Thursday, June 3, 2010


To be honest, I've never been a huge Chris Pronger fan. He always came across as a border-line goon, slightly unstable, and far too sure of himself. He actually became something of a liability to Team Canada at the 2010 Olympics, revealing that he had lost some speed, and had to accept a role of a 6th defenceman, spelling much younger players like Keith, Seabrook and Doughty.

In the Stanley Cup finals, however, Pronger has come to the fore as a colourful and impactful player. I am slowly becoming a fan. Consider these two items:

First, Pronger is a refreshing breath of fresh air when it comes to media interviews. Too often in sports, the "interview" is nothing more than a fishing expedition combined with a cliche fest. Reporters try to unnerve players and coaches and provoke them into fits of anger and petulance which they can fit into neat sound-bites for their evening newscasts or fit into a column. In return, players and coaches seldom rise to the bait: they offer up the usual list of sports cliches and end up saying nothing. Reporters then use these bits of nothing to fuel speculation ( usually their own ) on potential strategy, impending moves, festering rifts and feuds etc.

Pronger, on the other hand, has fun with the media. He often ridicules the repetitve and hackneyed questions of reporters. He smirks and challenges them to re-phrase or ask another question. When a reporter is wrong or guessing, Pronger lets them know. When a reporter asks a legitimate question, as Elliott Friedman does on Hockey Night in Canada, Pronger offers honest and often inciteful answes. Not bad for a big rube from Dryden, Ontario.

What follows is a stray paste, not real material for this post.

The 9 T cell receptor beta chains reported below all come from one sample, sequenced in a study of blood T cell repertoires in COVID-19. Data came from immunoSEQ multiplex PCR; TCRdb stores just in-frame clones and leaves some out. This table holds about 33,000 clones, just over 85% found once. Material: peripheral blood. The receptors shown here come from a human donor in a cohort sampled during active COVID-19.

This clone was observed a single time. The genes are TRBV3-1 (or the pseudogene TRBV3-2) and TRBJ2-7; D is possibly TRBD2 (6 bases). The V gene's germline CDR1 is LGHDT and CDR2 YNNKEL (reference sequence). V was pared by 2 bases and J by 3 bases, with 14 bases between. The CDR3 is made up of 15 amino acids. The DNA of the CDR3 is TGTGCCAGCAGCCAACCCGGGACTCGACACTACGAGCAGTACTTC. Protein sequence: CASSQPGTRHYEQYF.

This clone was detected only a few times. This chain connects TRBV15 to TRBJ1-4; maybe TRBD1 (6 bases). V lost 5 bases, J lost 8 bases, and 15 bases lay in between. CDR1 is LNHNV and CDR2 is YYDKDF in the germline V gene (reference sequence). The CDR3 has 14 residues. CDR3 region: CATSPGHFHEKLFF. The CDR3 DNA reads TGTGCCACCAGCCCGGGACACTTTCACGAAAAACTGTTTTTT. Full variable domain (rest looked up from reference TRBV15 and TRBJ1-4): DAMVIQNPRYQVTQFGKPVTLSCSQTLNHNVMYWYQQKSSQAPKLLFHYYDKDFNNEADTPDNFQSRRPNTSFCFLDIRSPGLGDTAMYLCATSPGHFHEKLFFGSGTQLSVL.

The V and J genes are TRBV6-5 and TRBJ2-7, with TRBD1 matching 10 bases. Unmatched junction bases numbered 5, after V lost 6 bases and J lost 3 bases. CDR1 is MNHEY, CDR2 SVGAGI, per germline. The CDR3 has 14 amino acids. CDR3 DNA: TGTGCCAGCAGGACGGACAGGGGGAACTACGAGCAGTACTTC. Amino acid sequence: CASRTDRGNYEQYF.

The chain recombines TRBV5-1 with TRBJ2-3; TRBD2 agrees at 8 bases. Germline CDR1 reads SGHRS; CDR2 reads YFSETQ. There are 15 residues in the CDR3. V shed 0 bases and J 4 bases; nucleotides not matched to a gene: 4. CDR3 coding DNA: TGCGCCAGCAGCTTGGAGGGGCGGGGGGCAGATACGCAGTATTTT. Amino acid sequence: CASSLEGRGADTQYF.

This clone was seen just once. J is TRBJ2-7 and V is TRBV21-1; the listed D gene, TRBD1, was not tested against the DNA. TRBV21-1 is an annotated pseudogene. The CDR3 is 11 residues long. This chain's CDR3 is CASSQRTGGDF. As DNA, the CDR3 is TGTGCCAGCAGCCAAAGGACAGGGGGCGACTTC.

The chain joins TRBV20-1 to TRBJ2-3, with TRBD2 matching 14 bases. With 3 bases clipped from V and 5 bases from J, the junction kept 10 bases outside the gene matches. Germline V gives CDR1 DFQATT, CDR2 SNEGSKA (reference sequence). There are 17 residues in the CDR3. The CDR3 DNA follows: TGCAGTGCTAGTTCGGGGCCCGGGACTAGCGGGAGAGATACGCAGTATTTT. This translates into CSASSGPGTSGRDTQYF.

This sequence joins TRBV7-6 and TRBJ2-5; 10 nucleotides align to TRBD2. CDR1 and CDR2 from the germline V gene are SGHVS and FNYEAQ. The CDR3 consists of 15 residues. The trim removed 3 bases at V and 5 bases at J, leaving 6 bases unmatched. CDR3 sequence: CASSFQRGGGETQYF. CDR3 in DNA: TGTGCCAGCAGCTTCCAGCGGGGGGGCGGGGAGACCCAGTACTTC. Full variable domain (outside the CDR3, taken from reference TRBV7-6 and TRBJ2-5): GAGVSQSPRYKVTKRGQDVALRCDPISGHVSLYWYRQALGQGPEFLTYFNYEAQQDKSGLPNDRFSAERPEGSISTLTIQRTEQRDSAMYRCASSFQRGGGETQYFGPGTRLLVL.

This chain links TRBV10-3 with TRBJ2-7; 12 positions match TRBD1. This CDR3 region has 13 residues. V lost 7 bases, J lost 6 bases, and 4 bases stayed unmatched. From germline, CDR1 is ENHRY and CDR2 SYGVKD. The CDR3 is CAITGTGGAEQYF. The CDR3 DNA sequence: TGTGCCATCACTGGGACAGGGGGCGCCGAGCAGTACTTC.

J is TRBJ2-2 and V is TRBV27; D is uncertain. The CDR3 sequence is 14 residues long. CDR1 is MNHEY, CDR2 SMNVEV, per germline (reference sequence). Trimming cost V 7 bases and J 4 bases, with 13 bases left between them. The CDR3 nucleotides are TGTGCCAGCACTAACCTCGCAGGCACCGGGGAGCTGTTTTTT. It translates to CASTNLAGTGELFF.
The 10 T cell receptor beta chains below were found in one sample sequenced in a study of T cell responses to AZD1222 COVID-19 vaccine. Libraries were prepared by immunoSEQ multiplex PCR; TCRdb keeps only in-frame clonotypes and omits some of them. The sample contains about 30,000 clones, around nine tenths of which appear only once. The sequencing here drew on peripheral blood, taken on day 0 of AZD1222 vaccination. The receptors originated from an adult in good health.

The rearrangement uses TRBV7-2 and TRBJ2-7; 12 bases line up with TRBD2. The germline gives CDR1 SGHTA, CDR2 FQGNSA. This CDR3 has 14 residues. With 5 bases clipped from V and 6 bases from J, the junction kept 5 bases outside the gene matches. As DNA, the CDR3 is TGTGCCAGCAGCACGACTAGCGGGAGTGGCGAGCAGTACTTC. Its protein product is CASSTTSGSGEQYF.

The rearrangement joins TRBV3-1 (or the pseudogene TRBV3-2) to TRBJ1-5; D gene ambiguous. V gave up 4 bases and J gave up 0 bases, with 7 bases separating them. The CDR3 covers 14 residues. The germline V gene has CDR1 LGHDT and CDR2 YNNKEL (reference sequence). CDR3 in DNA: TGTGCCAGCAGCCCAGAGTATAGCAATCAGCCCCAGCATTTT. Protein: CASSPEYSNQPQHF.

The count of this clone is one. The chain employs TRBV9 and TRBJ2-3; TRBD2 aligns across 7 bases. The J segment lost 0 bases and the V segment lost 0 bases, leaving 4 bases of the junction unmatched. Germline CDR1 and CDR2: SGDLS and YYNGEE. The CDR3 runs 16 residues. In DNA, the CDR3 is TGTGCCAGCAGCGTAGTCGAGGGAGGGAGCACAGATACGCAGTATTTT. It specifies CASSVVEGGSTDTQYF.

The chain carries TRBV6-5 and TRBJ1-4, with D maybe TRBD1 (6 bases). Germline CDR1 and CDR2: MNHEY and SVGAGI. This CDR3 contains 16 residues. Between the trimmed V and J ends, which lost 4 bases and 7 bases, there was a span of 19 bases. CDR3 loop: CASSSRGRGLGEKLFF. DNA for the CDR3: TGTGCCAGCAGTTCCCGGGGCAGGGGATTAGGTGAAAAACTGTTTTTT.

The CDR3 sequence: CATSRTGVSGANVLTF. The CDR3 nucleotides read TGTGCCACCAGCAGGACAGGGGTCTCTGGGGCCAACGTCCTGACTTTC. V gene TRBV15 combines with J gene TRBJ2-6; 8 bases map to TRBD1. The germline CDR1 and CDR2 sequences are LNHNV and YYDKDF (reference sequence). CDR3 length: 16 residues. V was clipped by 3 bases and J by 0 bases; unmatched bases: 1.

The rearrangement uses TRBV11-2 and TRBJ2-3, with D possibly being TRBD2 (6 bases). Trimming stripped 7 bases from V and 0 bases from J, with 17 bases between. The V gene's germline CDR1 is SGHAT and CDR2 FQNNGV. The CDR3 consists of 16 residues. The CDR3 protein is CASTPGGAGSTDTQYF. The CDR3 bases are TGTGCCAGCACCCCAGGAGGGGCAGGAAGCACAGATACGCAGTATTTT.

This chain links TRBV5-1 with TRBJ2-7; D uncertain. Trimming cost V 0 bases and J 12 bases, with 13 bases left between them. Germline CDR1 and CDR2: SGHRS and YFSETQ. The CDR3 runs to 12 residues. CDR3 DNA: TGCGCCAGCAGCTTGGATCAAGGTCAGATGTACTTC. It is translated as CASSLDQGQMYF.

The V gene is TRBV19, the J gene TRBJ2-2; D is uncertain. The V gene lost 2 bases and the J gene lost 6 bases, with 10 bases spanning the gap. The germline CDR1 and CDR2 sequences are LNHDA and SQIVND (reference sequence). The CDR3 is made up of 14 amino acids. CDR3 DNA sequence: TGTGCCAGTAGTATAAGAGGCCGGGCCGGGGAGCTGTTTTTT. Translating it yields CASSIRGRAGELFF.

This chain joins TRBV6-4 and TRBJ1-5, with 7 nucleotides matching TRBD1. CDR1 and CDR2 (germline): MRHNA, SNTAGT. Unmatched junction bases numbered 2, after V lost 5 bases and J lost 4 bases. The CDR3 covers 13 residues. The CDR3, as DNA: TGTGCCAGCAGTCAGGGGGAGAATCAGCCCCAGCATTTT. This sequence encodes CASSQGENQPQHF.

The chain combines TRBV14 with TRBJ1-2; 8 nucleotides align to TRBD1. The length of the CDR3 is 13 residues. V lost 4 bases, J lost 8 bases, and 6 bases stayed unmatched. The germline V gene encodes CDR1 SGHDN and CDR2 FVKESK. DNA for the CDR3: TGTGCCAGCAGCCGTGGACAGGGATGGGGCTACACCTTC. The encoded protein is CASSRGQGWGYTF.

Secondly, Pronger's play in the front of the Philadelphia net, specifically against Dustin Byfuglien ( how on earth is that pronounced "Bufflin" ?) is a throw-back to the tough and interesting days of pre-lockout, pre-new NHL that many of us like. Pronger and Byfuglien have been waging war in that zone, cross-checking and elbowing each other like two gladiators. Amazingly, the referees have been letting that go, and the result is intense and courageous competition between two evenly-matched competitors. It has been great to watch.

Pronger's defensive zone play supports a contention of mine for the "new" NHL. Why not create a zone in front of the net, say 10 feet wide and ten feet in front of the goal-line, where defencemen can keep the area clear for their goalies by moving stationary forwards like Byfuglien who merely stand still, using their huge size to screen the goalie? I'm not advocating slashing or hacking at a forward, but certainly using strength to move him aside and keep him honest. In return, the forward should be allowed to try to "muscle" his way into this zone. Competition? You bet !!

Thus, Chris Pronger has shown us the way for the "new" NHL to be a better, more entertaining game.

1 comment:

  1. That should be "insightful" in paragraph 4. Proof-reading rules !!!